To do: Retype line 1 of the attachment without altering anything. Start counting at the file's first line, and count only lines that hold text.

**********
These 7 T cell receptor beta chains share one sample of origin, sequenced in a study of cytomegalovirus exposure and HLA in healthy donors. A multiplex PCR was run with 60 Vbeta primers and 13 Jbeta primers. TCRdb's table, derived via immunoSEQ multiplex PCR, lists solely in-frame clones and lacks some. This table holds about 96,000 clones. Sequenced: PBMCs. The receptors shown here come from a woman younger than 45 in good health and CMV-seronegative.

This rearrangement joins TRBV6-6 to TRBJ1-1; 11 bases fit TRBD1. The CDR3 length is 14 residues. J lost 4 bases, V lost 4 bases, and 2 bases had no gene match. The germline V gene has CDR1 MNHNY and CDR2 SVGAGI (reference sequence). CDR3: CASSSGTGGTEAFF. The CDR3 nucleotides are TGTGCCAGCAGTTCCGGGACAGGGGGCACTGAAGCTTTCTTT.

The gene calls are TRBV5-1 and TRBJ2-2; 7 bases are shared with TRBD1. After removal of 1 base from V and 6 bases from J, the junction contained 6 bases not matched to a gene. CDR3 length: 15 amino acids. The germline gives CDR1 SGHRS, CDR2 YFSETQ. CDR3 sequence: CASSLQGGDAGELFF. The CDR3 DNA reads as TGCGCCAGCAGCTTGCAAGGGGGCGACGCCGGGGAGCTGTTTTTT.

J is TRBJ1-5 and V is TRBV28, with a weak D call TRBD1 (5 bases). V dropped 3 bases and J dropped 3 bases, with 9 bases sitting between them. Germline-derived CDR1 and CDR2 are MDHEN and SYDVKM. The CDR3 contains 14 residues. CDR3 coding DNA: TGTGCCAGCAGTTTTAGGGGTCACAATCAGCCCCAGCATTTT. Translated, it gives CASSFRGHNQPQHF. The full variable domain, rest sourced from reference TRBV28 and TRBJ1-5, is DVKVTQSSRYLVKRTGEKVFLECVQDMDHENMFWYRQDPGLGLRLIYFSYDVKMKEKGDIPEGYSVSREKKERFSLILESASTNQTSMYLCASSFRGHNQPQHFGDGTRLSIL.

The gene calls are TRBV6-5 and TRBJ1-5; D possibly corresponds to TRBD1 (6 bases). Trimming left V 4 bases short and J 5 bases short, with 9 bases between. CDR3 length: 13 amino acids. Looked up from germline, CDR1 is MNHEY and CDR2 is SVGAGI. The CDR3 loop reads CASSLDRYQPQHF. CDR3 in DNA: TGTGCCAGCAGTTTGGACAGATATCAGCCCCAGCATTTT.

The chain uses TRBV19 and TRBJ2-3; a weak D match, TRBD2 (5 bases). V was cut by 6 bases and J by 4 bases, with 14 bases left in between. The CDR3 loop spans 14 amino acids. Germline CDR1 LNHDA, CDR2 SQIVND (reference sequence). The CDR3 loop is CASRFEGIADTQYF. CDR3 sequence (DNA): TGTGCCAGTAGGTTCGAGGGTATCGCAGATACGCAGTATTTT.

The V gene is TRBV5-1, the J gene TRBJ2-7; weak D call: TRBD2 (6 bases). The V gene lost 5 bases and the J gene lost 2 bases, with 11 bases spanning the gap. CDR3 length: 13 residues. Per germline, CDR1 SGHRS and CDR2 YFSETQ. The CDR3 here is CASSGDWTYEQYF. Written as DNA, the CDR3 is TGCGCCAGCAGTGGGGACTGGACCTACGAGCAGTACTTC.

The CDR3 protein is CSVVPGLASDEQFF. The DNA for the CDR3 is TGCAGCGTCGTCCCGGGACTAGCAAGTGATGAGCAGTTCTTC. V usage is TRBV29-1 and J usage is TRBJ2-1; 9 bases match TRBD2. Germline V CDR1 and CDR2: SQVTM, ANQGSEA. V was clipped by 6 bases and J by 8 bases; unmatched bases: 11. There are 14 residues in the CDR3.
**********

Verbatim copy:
These 7 T cell receptor beta chains share one sample of origin, sequenced in a study of cytomegalovirus exposure and HLA in healthy donors. A multiplex PCR was run with 60 Vbeta primers and 13 Jbeta primers. TCRdb's table, derived via immunoSEQ multiplex PCR, lists solely in-frame clones and lacks some. This table holds about 96,000 clones. Sequenced: PBMCs. The receptors shown here come from a woman younger than 45 in good health and CMV-seronegative.